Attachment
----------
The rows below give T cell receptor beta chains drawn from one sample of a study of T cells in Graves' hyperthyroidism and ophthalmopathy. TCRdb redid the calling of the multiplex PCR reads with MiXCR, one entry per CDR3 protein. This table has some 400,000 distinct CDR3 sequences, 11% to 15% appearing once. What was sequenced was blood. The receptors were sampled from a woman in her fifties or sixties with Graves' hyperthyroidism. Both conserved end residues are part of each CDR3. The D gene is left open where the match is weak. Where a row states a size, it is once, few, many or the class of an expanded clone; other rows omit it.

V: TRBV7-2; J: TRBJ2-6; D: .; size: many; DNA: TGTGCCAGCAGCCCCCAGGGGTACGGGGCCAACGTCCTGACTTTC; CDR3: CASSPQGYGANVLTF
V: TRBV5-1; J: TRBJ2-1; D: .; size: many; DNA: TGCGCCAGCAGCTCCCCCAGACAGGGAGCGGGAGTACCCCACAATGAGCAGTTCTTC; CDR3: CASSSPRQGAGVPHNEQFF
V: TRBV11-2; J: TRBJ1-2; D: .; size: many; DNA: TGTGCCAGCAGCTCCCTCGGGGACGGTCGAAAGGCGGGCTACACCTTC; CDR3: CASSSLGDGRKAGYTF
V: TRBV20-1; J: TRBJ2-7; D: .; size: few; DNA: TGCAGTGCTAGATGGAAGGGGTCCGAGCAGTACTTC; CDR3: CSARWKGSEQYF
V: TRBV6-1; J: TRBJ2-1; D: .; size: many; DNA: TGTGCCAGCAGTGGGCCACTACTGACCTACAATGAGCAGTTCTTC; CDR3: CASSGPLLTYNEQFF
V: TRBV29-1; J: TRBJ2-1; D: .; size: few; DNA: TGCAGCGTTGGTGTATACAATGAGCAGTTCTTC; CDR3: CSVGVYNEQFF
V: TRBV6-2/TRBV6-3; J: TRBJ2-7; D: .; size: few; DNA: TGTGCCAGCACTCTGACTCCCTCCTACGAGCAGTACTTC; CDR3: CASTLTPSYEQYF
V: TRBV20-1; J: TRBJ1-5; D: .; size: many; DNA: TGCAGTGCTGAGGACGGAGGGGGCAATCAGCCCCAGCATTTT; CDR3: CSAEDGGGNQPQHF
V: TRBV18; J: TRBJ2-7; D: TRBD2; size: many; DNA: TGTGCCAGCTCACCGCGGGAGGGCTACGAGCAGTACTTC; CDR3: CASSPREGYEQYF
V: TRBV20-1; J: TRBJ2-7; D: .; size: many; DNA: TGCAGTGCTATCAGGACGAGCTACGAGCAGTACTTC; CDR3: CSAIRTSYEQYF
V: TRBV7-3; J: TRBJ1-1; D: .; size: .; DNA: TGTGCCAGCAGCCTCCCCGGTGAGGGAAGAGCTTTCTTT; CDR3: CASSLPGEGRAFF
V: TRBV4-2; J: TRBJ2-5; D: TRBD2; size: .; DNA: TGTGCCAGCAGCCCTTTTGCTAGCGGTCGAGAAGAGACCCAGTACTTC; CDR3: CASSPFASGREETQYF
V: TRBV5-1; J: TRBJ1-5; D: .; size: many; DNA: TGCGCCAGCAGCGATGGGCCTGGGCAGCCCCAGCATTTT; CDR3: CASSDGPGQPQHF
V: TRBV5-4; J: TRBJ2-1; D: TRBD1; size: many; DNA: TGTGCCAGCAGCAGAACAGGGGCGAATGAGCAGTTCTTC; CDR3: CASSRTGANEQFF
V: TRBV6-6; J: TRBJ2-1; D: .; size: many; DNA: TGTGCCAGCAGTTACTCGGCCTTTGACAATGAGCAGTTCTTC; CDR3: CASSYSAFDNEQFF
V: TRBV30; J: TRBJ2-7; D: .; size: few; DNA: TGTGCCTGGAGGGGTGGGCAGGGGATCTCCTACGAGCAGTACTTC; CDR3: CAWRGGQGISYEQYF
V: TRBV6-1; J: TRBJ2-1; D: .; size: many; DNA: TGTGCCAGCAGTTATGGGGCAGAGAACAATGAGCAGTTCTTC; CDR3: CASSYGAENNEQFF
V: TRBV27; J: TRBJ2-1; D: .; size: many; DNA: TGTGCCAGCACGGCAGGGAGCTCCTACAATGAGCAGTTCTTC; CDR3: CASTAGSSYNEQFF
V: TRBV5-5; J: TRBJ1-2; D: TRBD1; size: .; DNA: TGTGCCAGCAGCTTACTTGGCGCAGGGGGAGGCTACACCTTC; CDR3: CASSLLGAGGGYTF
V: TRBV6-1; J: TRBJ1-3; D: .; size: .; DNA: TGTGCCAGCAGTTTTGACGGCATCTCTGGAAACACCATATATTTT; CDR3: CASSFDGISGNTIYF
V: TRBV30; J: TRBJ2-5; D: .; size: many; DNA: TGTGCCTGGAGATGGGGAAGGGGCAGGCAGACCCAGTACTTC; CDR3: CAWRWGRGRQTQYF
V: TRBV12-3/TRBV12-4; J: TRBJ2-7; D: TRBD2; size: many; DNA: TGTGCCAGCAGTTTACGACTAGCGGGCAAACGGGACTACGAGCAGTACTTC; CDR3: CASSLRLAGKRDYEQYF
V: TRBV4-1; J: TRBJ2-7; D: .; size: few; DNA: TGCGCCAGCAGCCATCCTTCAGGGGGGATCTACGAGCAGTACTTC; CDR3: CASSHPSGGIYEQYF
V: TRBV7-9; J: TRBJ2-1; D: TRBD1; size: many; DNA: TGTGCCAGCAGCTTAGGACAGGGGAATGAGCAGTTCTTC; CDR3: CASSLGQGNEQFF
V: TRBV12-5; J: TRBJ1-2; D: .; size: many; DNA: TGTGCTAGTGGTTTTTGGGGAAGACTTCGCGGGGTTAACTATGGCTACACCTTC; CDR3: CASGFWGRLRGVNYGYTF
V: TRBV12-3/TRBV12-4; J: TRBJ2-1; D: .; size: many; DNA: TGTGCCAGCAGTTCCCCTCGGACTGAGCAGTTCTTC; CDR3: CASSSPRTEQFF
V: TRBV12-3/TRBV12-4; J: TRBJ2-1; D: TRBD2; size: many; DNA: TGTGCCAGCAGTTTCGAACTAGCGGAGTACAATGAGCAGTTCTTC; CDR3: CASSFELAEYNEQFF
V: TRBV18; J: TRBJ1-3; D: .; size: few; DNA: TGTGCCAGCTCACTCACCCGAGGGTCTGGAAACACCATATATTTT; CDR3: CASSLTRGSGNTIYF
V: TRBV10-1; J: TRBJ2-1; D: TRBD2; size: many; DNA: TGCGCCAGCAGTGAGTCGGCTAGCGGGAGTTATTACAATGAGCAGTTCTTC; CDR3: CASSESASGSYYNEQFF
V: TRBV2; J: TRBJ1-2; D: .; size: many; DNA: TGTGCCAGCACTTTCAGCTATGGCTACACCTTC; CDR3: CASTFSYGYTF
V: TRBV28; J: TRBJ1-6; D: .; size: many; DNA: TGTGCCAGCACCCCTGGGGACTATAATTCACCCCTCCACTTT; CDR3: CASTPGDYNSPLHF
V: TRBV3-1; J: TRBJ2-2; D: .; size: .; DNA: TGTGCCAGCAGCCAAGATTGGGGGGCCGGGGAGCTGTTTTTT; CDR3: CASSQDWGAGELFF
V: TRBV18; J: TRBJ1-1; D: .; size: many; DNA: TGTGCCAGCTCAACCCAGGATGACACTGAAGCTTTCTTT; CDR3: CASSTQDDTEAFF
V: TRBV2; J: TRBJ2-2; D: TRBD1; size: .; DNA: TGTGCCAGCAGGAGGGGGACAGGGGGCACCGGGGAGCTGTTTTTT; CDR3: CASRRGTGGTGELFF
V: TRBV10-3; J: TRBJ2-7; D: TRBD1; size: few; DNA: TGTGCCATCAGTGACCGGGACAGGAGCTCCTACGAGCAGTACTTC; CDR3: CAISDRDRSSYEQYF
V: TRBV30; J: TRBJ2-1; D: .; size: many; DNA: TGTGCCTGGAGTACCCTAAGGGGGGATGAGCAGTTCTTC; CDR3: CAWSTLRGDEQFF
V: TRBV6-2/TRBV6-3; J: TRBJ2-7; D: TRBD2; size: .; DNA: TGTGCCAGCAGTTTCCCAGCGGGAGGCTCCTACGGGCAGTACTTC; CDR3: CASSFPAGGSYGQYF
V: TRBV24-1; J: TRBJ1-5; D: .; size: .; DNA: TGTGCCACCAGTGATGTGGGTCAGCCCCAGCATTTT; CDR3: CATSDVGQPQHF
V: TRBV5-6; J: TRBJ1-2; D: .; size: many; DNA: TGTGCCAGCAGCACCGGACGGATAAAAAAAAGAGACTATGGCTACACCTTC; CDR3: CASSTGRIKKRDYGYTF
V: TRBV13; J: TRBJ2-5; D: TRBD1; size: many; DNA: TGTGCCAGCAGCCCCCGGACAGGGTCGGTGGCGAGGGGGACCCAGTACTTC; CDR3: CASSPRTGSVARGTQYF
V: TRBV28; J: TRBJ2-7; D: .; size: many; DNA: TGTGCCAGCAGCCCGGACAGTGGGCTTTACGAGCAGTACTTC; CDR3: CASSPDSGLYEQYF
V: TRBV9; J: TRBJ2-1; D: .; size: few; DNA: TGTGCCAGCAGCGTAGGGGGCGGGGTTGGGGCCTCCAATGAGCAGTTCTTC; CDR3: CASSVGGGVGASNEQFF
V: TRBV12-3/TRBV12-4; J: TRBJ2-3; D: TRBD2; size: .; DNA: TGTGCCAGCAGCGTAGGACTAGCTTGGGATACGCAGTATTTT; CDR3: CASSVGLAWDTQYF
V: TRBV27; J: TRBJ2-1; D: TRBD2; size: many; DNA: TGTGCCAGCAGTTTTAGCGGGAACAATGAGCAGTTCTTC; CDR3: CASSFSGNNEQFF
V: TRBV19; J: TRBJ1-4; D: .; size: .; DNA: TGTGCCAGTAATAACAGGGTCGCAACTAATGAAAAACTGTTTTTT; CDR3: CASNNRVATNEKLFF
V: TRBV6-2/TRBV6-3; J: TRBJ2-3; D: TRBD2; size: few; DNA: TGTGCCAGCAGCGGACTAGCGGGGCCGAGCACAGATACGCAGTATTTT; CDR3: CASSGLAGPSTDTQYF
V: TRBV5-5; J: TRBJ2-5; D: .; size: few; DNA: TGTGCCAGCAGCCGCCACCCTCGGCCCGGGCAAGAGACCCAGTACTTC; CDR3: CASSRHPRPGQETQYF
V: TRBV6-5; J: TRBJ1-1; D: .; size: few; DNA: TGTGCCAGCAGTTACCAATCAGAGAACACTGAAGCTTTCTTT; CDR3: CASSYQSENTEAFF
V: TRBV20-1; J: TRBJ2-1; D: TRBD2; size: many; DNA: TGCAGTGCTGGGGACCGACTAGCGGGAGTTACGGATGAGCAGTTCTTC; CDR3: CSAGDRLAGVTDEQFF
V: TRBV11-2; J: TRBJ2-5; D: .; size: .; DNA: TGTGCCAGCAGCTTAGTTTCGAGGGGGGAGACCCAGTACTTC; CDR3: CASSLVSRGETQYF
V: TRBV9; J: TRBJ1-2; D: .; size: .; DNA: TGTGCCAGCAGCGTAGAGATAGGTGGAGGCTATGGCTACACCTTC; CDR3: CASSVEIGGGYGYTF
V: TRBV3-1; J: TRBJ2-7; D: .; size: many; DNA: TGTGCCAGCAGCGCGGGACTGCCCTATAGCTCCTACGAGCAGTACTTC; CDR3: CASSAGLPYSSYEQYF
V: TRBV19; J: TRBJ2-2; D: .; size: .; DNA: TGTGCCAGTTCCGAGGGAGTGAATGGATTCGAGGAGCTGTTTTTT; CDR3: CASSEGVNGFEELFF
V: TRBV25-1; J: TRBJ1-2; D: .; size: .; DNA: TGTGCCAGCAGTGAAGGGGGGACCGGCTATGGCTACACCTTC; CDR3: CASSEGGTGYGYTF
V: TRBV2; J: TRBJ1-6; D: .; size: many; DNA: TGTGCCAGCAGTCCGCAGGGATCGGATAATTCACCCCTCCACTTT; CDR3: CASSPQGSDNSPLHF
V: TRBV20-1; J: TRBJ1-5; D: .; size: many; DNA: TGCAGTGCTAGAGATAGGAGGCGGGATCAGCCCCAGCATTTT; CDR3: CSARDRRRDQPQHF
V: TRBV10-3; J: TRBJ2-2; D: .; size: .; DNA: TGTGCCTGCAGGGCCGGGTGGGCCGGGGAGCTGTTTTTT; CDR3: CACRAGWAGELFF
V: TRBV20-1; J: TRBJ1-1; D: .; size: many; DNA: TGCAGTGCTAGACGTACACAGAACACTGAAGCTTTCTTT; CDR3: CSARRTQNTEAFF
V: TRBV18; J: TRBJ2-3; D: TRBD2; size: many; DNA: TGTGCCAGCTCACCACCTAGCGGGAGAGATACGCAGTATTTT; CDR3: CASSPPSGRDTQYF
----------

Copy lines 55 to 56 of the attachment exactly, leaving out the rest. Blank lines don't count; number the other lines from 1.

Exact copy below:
V: TRBV25-1; J: TRBJ1-2; D: .; size: .; DNA: TGTGCCAGCAGTGAAGGGGGGACCGGCTATGGCTACACCTTC; CDR3: CASSEGGTGYGYTF
V: TRBV2; J: TRBJ1-6; D: .; size: many; DNA: TGTGCCAGCAGTCCGCAGGGATCGGATAATTCACCCCTCCACTTT; CDR3: CASSPQGSDNSPLHF